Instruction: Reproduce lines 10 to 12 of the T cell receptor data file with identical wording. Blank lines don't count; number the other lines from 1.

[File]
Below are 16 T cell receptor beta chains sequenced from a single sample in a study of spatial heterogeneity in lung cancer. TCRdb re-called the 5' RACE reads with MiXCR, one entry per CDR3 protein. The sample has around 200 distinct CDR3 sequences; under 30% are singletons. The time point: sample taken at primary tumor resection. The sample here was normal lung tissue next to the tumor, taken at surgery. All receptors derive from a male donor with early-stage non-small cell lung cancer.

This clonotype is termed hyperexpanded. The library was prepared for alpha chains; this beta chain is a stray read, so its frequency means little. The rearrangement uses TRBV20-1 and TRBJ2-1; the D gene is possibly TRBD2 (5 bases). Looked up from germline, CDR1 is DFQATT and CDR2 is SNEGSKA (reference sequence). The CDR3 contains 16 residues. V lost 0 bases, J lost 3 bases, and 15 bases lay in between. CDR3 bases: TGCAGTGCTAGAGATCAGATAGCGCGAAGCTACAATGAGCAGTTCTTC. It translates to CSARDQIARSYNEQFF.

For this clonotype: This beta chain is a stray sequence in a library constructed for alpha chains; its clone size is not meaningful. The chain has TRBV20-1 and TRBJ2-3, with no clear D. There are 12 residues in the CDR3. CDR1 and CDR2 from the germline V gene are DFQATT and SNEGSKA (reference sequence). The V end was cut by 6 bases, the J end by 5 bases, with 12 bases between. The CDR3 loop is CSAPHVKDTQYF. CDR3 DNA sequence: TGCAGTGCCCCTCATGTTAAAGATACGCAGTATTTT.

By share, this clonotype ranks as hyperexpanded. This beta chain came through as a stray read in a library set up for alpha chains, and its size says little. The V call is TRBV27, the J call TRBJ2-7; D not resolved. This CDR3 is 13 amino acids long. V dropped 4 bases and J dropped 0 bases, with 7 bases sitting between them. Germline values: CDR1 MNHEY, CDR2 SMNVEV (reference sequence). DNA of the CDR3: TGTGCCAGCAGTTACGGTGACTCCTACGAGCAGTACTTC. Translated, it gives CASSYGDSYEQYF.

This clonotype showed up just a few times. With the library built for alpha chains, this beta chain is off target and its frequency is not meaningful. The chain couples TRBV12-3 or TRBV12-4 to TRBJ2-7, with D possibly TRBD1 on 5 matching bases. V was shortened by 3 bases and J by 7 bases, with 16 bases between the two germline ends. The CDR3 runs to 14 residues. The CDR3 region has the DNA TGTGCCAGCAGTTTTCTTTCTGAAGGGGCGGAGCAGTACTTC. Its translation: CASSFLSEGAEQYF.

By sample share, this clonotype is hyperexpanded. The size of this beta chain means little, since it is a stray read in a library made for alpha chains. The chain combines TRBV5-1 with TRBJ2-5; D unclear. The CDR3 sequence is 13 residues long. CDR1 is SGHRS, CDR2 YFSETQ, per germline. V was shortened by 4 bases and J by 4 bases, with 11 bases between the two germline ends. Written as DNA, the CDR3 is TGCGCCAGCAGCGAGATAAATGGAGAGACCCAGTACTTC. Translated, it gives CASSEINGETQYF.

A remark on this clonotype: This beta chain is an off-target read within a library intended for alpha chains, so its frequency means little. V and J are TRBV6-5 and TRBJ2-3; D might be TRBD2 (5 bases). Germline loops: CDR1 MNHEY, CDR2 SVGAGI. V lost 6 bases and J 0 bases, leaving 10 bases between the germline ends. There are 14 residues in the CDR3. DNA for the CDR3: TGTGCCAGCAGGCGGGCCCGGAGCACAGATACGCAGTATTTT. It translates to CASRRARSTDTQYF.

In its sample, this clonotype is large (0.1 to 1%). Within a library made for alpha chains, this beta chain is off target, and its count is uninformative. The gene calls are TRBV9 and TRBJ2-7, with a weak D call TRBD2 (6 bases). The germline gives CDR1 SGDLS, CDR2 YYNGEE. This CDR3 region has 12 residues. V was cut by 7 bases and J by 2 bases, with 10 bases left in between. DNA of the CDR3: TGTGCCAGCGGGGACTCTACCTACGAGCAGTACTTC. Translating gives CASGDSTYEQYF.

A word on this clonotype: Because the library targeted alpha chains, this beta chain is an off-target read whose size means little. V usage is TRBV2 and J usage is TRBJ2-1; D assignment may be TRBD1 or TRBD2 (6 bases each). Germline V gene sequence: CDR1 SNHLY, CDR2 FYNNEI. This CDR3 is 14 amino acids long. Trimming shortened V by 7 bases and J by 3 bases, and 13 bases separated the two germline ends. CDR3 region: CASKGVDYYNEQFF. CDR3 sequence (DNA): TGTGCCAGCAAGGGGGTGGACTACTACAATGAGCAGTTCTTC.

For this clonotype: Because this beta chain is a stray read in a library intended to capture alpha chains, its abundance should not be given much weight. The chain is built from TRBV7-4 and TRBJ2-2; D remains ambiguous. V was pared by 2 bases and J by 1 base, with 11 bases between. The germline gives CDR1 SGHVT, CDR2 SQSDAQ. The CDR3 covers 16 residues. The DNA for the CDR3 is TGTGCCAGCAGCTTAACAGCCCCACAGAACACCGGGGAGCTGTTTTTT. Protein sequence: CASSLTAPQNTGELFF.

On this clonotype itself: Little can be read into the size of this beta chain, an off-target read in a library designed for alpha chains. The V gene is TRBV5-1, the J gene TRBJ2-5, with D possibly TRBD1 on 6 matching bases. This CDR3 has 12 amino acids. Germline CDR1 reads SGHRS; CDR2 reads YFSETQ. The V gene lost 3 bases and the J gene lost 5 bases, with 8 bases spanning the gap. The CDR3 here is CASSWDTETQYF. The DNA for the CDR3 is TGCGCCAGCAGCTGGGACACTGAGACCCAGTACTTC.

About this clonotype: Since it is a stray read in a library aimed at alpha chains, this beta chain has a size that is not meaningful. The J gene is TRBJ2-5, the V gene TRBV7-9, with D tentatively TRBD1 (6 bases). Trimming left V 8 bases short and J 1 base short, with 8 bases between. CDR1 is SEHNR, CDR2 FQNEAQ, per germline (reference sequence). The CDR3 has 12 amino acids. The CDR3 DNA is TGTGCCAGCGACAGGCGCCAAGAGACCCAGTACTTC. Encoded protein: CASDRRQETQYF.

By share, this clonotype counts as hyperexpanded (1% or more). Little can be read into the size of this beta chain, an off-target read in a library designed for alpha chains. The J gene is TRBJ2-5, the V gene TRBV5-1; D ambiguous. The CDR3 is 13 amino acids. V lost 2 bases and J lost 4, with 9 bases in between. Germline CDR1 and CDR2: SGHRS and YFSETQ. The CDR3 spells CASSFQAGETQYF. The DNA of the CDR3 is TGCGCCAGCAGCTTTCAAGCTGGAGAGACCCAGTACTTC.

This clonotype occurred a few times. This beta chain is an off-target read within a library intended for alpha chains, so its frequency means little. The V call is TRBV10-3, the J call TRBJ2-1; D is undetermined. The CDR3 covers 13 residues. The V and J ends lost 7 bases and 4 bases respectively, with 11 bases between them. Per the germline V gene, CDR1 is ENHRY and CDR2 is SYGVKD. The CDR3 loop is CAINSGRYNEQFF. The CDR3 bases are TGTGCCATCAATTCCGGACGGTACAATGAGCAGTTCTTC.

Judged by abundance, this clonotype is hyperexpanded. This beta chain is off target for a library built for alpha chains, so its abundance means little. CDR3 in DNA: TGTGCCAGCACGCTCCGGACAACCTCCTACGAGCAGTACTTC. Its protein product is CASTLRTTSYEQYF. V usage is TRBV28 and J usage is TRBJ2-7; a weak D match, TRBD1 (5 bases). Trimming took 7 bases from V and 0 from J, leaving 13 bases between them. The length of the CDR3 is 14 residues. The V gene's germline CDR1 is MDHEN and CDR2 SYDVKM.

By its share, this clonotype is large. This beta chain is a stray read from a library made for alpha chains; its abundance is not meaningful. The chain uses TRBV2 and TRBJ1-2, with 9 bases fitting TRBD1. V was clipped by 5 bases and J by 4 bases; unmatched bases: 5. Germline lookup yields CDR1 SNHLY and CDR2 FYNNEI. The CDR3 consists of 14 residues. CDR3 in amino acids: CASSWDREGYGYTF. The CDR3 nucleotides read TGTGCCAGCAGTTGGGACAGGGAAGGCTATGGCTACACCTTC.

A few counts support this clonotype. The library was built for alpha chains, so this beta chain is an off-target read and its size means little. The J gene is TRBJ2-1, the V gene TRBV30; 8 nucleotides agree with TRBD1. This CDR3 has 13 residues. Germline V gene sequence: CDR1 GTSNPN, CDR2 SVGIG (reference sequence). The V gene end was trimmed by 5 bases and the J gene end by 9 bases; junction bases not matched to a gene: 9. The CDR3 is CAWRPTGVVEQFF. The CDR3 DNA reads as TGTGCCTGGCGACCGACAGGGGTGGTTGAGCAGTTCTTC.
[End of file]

For this clonotype: Because this beta chain is a stray read in a library intended to capture alpha chains, its abundance should not be given much weight. The chain is built from TRBV7-4 and TRBJ2-2; D remains ambiguous. V was pared by 2 bases and J by 1 base, with 11 bases between. The germline gives CDR1 SGHVT, CDR2 SQSDAQ. The CDR3 covers 16 residues. The DNA for the CDR3 is TGTGCCAGCAGCTTAACAGCCCCACAGAACACCGGGGAGCTGTTTTTT. Protein sequence: CASSLTAPQNTGELFF.

On this clonotype itself: Little can be read into the size of this beta chain, an off-target read in a library designed for alpha chains. The V gene is TRBV5-1, the J gene TRBJ2-5, with D possibly TRBD1 on 6 matching bases. This CDR3 has 12 amino acids. Germline CDR1 reads SGHRS; CDR2 reads YFSETQ. The V gene lost 3 bases and the J gene lost 5 bases, with 8 bases spanning the gap. The CDR3 here is CASSWDTETQYF. The DNA for the CDR3 is TGCGCCAGCAGCTGGGACACTGAGACCCAGTACTTC.

About this clonotype: Since it is a stray read in a library aimed at alpha chains, this beta chain has a size that is not meaningful. The J gene is TRBJ2-5, the V gene TRBV7-9, with D tentatively TRBD1 (6 bases). Trimming left V 8 bases short and J 1 base short, with 8 bases between. CDR1 is SEHNR, CDR2 FQNEAQ, per germline (reference sequence). The CDR3 has 12 amino acids. The CDR3 DNA is TGTGCCAGCGACAGGCGCCAAGAGACCCAGTACTTC. Encoded protein: CASDRRQETQYF.